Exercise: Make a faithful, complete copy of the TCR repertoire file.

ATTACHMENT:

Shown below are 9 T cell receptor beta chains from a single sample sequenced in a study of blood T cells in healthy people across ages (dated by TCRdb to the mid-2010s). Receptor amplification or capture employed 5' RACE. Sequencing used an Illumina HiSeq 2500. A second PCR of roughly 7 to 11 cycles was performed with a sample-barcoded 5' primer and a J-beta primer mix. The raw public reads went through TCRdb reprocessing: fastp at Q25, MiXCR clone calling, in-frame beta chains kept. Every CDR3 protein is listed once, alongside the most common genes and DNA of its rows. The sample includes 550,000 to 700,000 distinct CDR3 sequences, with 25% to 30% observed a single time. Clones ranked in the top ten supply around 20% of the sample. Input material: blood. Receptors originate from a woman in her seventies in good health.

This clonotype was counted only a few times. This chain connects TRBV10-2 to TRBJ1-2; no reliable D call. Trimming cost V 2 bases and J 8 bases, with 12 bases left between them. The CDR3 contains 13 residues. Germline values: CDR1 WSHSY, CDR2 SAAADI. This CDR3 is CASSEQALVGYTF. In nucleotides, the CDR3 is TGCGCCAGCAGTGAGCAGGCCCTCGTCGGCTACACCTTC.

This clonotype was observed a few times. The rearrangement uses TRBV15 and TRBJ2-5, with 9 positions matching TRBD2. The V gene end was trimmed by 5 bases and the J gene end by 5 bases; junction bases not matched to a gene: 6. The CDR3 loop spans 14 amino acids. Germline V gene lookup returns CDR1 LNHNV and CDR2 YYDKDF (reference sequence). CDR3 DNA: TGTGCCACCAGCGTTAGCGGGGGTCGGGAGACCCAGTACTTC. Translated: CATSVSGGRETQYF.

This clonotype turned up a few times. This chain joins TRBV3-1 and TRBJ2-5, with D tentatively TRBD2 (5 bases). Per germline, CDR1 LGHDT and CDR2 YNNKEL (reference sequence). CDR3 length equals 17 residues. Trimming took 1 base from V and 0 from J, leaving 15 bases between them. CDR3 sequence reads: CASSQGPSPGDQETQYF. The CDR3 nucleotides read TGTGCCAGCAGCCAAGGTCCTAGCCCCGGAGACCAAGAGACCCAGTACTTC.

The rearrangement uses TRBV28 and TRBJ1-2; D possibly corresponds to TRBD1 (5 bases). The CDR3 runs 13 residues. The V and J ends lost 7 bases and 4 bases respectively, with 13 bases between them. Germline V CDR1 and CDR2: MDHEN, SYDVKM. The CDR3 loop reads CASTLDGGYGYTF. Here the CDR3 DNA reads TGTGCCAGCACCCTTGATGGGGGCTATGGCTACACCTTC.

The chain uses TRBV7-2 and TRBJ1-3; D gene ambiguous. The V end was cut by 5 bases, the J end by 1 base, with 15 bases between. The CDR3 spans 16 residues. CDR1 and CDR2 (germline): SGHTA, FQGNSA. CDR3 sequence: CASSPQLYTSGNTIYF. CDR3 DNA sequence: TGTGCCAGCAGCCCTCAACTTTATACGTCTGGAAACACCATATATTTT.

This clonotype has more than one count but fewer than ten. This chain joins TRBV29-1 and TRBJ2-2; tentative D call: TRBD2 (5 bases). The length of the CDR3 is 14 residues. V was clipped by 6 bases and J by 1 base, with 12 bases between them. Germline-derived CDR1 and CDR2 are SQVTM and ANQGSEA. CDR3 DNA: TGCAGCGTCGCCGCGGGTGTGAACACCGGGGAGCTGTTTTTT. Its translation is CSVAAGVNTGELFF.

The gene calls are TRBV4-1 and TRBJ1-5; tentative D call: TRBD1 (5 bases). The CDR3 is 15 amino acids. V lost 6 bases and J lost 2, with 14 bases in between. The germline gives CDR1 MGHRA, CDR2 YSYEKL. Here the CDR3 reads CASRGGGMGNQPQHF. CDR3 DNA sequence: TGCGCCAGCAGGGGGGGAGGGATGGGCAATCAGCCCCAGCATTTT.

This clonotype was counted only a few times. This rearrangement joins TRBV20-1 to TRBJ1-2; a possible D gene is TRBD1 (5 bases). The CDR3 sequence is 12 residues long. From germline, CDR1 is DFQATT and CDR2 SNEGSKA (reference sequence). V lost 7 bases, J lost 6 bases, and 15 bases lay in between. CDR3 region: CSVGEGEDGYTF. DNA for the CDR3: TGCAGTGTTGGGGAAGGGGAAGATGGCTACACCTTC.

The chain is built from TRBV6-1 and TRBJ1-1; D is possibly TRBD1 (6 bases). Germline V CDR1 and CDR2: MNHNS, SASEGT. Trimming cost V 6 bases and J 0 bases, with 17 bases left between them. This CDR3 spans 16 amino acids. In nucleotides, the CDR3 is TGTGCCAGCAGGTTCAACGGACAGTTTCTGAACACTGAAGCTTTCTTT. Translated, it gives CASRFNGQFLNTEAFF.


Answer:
Shown below are 9 T cell receptor beta chains from a single sample sequenced in a study of blood T cells in healthy people across ages (dated by TCRdb to the mid-2010s). Receptor amplification or capture employed 5' RACE. Sequencing used an Illumina HiSeq 2500. A second PCR of roughly 7 to 11 cycles was performed with a sample-barcoded 5' primer and a J-beta primer mix. The raw public reads went through TCRdb reprocessing: fastp at Q25, MiXCR clone calling, in-frame beta chains kept. Every CDR3 protein is listed once, alongside the most common genes and DNA of its rows. The sample includes 550,000 to 700,000 distinct CDR3 sequences, with 25% to 30% observed a single time. Clones ranked in the top ten supply around 20% of the sample. Input material: blood. Receptors originate from a woman in her seventies in good health.

This clonotype was counted only a few times. This chain connects TRBV10-2 to TRBJ1-2; no reliable D call. Trimming cost V 2 bases and J 8 bases, with 12 bases left between them. The CDR3 contains 13 residues. Germline values: CDR1 WSHSY, CDR2 SAAADI. This CDR3 is CASSEQALVGYTF. In nucleotides, the CDR3 is TGCGCCAGCAGTGAGCAGGCCCTCGTCGGCTACACCTTC.

This clonotype was observed a few times. The rearrangement uses TRBV15 and TRBJ2-5, with 9 positions matching TRBD2. The V gene end was trimmed by 5 bases and the J gene end by 5 bases; junction bases not matched to a gene: 6. The CDR3 loop spans 14 amino acids. Germline V gene lookup returns CDR1 LNHNV and CDR2 YYDKDF (reference sequence). CDR3 DNA: TGTGCCACCAGCGTTAGCGGGGGTCGGGAGACCCAGTACTTC. Translated: CATSVSGGRETQYF.

This clonotype turned up a few times. This chain joins TRBV3-1 and TRBJ2-5, with D tentatively TRBD2 (5 bases). Per germline, CDR1 LGHDT and CDR2 YNNKEL (reference sequence). CDR3 length equals 17 residues. Trimming took 1 base from V and 0 from J, leaving 15 bases between them. CDR3 sequence reads: CASSQGPSPGDQETQYF. The CDR3 nucleotides read TGTGCCAGCAGCCAAGGTCCTAGCCCCGGAGACCAAGAGACCCAGTACTTC.

The rearrangement uses TRBV28 and TRBJ1-2; D possibly corresponds to TRBD1 (5 bases). The CDR3 runs 13 residues. The V and J ends lost 7 bases and 4 bases respectively, with 13 bases between them. Germline V CDR1 and CDR2: MDHEN, SYDVKM. The CDR3 loop reads CASTLDGGYGYTF. Here the CDR3 DNA reads TGTGCCAGCACCCTTGATGGGGGCTATGGCTACACCTTC.

The chain uses TRBV7-2 and TRBJ1-3; D gene ambiguous. The V end was cut by 5 bases, the J end by 1 base, with 15 bases between. The CDR3 spans 16 residues. CDR1 and CDR2 (germline): SGHTA, FQGNSA. CDR3 sequence: CASSPQLYTSGNTIYF. CDR3 DNA sequence: TGTGCCAGCAGCCCTCAACTTTATACGTCTGGAAACACCATATATTTT.

This clonotype has more than one count but fewer than ten. This chain joins TRBV29-1 and TRBJ2-2; tentative D call: TRBD2 (5 bases). The length of the CDR3 is 14 residues. V was clipped by 6 bases and J by 1 base, with 12 bases between them. Germline-derived CDR1 and CDR2 are SQVTM and ANQGSEA. CDR3 DNA: TGCAGCGTCGCCGCGGGTGTGAACACCGGGGAGCTGTTTTTT. Its translation is CSVAAGVNTGELFF.

The gene calls are TRBV4-1 and TRBJ1-5; tentative D call: TRBD1 (5 bases). The CDR3 is 15 amino acids. V lost 6 bases and J lost 2, with 14 bases in between. The germline gives CDR1 MGHRA, CDR2 YSYEKL. Here the CDR3 reads CASRGGGMGNQPQHF. CDR3 DNA sequence: TGCGCCAGCAGGGGGGGAGGGATGGGCAATCAGCCCCAGCATTTT.

This clonotype was counted only a few times. This rearrangement joins TRBV20-1 to TRBJ1-2; a possible D gene is TRBD1 (5 bases). The CDR3 sequence is 12 residues long. From germline, CDR1 is DFQATT and CDR2 SNEGSKA (reference sequence). V lost 7 bases, J lost 6 bases, and 15 bases lay in between. CDR3 region: CSVGEGEDGYTF. DNA for the CDR3: TGCAGTGTTGGGGAAGGGGAAGATGGCTACACCTTC.

The chain is built from TRBV6-1 and TRBJ1-1; D is possibly TRBD1 (6 bases). Germline V CDR1 and CDR2: MNHNS, SASEGT. Trimming cost V 6 bases and J 0 bases, with 17 bases left between them. This CDR3 spans 16 amino acids. In nucleotides, the CDR3 is TGTGCCAGCAGGTTCAACGGACAGTTTCTGAACACTGAAGCTTTCTTT. Translated, it gives CASRFNGQFLNTEAFF.